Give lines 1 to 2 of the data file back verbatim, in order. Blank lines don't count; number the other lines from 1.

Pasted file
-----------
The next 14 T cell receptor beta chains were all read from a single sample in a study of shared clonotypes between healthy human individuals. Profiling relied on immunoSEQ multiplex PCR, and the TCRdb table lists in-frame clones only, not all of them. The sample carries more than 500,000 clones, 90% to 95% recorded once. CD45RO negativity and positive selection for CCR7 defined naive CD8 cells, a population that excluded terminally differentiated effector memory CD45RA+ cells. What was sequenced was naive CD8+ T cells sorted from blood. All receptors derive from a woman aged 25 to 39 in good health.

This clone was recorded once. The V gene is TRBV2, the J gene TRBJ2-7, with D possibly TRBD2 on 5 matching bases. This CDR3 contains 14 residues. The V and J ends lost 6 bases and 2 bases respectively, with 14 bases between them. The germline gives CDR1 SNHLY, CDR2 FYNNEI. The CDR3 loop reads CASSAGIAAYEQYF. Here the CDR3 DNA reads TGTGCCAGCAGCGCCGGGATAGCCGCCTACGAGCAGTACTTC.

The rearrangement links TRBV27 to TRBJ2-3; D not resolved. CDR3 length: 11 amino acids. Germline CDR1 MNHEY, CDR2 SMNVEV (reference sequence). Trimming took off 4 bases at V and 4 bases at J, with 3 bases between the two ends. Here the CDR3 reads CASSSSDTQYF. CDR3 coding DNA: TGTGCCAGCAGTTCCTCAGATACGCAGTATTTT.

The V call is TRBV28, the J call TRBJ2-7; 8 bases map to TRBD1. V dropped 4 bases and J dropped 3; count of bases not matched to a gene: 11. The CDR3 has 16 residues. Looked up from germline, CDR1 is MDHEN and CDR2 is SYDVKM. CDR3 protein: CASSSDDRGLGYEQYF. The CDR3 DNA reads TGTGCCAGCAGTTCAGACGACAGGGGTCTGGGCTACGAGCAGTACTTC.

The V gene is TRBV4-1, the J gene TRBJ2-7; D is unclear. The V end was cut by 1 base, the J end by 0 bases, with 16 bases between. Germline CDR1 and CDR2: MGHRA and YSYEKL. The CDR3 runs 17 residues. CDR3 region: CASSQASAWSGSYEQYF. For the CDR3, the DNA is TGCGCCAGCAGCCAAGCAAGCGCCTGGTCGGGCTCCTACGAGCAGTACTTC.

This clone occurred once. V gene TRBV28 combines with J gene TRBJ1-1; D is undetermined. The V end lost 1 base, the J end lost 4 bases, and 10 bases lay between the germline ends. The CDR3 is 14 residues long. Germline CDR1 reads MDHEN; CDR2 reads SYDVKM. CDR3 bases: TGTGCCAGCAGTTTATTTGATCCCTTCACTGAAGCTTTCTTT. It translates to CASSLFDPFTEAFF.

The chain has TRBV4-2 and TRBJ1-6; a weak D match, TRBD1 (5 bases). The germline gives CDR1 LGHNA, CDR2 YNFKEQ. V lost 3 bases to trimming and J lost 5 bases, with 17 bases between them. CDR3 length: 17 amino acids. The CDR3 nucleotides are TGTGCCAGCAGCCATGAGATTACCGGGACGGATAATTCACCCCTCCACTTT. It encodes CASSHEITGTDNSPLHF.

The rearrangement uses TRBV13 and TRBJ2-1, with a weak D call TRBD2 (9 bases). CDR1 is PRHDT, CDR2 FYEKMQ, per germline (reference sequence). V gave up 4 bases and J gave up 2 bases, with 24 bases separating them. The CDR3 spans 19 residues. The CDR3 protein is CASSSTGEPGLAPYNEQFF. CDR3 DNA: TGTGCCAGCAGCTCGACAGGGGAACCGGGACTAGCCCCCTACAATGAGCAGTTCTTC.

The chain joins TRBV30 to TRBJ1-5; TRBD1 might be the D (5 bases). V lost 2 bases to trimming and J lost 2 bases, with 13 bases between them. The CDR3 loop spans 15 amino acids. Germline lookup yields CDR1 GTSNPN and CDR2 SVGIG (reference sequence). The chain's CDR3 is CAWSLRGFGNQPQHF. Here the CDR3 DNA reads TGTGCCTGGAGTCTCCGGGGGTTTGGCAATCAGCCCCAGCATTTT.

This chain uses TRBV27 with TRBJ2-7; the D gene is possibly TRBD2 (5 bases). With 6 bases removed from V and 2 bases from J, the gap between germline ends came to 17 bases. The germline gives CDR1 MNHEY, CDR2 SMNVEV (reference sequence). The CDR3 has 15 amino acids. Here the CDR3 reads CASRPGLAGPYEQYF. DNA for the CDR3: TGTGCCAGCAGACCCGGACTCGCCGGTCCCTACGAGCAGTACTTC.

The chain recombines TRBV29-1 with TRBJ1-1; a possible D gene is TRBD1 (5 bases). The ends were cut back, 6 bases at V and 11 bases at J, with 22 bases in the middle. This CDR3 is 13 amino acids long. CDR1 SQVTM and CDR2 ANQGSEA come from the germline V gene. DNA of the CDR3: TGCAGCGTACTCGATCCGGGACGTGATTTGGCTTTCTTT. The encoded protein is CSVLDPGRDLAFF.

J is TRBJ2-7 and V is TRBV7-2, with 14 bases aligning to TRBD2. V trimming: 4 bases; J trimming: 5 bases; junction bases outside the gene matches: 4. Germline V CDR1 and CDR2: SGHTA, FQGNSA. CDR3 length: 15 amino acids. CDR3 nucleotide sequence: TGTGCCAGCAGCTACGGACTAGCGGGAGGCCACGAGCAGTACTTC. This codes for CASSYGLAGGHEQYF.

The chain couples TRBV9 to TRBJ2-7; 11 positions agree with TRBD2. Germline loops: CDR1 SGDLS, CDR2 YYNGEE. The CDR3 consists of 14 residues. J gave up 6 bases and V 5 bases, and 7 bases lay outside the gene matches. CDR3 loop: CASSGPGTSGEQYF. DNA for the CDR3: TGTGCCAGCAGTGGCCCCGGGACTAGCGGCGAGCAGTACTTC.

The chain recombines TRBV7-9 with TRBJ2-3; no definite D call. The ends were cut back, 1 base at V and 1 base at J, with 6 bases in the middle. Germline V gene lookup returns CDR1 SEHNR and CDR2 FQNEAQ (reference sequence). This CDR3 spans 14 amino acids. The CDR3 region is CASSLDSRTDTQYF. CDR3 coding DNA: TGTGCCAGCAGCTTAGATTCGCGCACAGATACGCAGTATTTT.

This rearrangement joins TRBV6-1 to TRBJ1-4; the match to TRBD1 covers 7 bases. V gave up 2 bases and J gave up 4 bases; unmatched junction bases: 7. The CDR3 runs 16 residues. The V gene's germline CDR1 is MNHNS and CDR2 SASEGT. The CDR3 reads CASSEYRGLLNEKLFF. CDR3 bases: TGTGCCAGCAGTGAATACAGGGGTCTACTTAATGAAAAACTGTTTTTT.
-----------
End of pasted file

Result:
The next 14 T cell receptor beta chains were all read from a single sample in a study of shared clonotypes between healthy human individuals. Profiling relied on immunoSEQ multiplex PCR, and the TCRdb table lists in-frame clones only, not all of them. The sample carries more than 500,000 clones, 90% to 95% recorded once. CD45RO negativity and positive selection for CCR7 defined naive CD8 cells, a population that excluded terminally differentiated effector memory CD45RA+ cells. What was sequenced was naive CD8+ T cells sorted from blood. All receptors derive from a woman aged 25 to 39 in good health.

This clone was recorded once. The V gene is TRBV2, the J gene TRBJ2-7, with D possibly TRBD2 on 5 matching bases. This CDR3 contains 14 residues. The V and J ends lost 6 bases and 2 bases respectively, with 14 bases between them. The germline gives CDR1 SNHLY, CDR2 FYNNEI. The CDR3 loop reads CASSAGIAAYEQYF. Here the CDR3 DNA reads TGTGCCAGCAGCGCCGGGATAGCCGCCTACGAGCAGTACTTC.